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My Child Plays Sports

I woke up last night in the middle of a panic attack. It’s not the first time, either. Heart pounding, sweating, mind racing. I have two son who are competitive gymnasts.  We travel all over for meets. Both go to the same gym but compete at different levels. My younger son enjoys the comradery, but he’d much rather sing, ride his bike around the neighborhood, and hang out with his friends. For some kids, being part of a team is about learning to lose gracefully and putting effort and pride into everything they do. And that’s such an important lesson. My older son, however, lives and breathes gymnastics. This is what he wants to do. He has big dreams and plans, and works hours a day on achieving his goals. I’ve read a lot of blogs. They all say, “You are doing a good thing; you’re teaching them about perseverance and how to lose gracefully”. Occasionally, people will recognize the time, money, and energy parents put into their children’s sports. Sometimes this is to fulfill the parents’ desires for greatness through their kids. Sometimes it’s the athletes drive and motivation. My sons call me a “gymnastics mom”. They make fun of me when I remind them to point their toes or get out of their heads and into the back tuck.  Which brings me back to my panic attack.  Am I pushing too hard? Am I giving him my all so they can give theirs? Should I leave it alone? Most of all, am I the cause of their stress or lack of effort? How do I stop getting tense in the middle of the night, meet, or practice? As anyone who’s ever experienced a panic attack knows, they aren’t so easy to stop. And one leads into another into the next. In the moment it’s hard to remember to breath, unclench your jaw, or count backwards from 10,000. Sometimes a podcast helps as a distraction; meditation to remind me to get into my breath and get out of my thoughts.  It’s hardest to remember not to try too hard. Just to let it go. And that’s the best thing I can for my kids: to learn to chill, take it as it comes, accept what is and trust in myself as a parent, as a chauffeur, as a psychologist, and as a back-seat coach and cheering squad. It’s hard not to take their scores and effort, or lack thereof, personally; to equate my blood, sweat, and tears with how they perform, or don’t. And I guess that the point. My sons’ gymnastics (or any other) experiences aren’t in my control. The decisions I make for them, and the emotions and drive I try to instill are done in good faith, with love and knowledge. And that’s where it must end: faith in myself and faith in my kids. I can only do so much. And I have to be ok with that, and let the rest be.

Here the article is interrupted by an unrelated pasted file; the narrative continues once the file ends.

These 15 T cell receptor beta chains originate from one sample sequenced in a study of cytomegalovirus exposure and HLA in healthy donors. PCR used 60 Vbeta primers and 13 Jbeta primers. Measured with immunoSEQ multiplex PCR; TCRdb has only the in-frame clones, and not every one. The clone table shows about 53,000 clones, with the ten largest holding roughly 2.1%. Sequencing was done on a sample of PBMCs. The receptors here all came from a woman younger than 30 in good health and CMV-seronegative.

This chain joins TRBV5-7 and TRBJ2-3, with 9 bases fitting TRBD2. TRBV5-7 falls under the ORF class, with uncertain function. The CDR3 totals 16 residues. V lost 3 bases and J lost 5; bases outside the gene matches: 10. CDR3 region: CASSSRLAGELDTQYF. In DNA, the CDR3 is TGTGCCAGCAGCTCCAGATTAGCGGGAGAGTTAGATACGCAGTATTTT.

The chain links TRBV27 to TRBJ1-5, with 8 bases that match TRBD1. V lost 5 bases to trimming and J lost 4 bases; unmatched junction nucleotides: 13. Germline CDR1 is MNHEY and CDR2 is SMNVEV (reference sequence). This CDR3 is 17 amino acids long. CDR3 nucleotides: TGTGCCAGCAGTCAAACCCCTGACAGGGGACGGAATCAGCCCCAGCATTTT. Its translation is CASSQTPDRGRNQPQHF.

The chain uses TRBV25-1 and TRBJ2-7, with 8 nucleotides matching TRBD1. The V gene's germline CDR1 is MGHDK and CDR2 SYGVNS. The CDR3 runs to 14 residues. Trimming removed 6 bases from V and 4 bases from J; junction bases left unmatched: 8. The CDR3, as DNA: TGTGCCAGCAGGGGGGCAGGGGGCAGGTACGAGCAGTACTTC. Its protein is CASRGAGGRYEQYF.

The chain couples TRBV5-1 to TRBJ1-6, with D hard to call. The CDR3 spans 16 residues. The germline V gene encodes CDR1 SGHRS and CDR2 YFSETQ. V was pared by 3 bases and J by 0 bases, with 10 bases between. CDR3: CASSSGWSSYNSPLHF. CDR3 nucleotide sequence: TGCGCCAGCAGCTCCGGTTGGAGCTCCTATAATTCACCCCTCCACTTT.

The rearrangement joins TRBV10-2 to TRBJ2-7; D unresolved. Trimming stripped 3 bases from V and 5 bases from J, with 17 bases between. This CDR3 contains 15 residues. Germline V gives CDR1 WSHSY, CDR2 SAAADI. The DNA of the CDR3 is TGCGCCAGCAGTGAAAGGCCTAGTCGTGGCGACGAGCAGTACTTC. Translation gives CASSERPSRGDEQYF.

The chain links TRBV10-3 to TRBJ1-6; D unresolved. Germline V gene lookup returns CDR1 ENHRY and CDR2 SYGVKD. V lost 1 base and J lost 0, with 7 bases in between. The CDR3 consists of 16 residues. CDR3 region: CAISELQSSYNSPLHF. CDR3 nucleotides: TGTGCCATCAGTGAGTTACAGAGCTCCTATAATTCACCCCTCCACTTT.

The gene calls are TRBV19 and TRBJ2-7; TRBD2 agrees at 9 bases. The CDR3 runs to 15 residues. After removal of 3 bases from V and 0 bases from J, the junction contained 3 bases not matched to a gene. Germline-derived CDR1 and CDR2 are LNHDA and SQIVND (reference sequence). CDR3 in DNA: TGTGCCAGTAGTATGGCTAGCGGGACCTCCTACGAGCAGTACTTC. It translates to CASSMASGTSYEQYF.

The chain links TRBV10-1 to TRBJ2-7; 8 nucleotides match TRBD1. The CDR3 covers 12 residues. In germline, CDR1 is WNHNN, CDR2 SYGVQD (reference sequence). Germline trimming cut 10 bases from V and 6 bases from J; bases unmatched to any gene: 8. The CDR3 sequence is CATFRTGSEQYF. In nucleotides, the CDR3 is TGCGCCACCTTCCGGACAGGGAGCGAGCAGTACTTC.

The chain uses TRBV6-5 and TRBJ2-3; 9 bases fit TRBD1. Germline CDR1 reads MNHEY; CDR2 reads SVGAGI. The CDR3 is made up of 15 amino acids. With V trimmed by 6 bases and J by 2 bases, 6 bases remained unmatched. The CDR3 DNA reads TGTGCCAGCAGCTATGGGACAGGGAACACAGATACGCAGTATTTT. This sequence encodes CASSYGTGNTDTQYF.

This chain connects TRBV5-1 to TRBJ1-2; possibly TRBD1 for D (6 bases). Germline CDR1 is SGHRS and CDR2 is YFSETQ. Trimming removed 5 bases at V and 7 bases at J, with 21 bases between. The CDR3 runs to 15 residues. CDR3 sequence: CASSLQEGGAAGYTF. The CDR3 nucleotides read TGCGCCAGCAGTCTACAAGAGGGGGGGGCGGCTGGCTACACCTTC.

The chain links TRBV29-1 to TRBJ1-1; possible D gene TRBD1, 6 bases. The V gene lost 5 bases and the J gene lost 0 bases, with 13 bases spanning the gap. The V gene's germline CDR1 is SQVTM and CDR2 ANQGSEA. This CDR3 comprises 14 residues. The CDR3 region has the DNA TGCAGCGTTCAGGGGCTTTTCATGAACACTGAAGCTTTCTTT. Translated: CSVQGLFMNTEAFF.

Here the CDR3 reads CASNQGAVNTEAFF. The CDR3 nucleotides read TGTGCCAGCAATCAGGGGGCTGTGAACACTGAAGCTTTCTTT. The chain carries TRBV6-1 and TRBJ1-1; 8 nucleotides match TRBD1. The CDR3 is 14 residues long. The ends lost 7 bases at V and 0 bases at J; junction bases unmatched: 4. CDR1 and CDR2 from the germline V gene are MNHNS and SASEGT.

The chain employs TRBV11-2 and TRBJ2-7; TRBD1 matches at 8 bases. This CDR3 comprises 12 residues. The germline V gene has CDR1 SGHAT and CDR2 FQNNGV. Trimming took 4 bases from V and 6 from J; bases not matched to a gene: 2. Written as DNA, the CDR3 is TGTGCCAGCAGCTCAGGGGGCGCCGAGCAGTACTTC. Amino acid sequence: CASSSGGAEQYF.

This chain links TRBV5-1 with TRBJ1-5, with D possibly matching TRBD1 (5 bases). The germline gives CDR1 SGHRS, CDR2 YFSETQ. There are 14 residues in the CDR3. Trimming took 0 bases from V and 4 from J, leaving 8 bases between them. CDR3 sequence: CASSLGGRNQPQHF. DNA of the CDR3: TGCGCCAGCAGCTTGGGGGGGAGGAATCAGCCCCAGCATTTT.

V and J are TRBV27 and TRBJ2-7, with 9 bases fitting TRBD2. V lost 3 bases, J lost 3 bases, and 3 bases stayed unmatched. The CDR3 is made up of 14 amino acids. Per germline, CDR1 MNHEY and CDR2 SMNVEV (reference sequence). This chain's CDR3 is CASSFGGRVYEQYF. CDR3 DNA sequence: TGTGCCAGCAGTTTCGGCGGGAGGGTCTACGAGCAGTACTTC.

The Question of Strong Feelings

Considering the current political climate in our country, it’s important to talk to our children about how to be gracious winners and losers. Sometimes, we tell our children, we don’t always win. Sometimes, we remind them, we will. Both are ok. Both are part of life. But it’s important to remember that we live in a world with lots of other people who don’t feel the same way. Or who tried hard, and lost, or won. And it’s our place to come together afterwards and still live and get along. What many people might be feeling are strong emotions, adults included. Our children may not understand why we have these strong emotions; why we are feeling anxious or upset, or elated and confident. They may not know why the adults around them feel these strong emotions, or they might understand the concept of “winning” and “losing”. But they all feel our emotional cast offs. What most children don’t understand is how to process these strong emotions. Often regulating these feelings are hard; they get carried away and end up on an out of control emotional rollercoaster that leaves them feeling out of control. Here’s how to help:
  1. Accept their emotions. They, and you, have a right to feel the way they do. It’s ok to be happy, or sad, or confused. All our feelings are ok.
  2. It's how we express our emotions that count. We can have feelings, but our feelings can’t stop us from living our lives. We still must go to school, or work. We still must eat, and sleep, and do what is expected of us in our everyday lives. That’s what makes the world continue to turn.
  3. We can learn to handle our emotions. Learning to sit in our emotions, to accept what we are feeling without judgement but acceptance, is key. There are lots of meditation apps that you can download to help everyone practice focusing: on your breath, on a though, on a feeling. When you control your emotions, your emotions don’t control you.
Being in control of our emotions will help our children be in control of themselves. And as a person, a family, and a country, we can be more in command of ourselves, which will allow us to continue to live our best lives. This holds true for a soccer game, a test, and an election.
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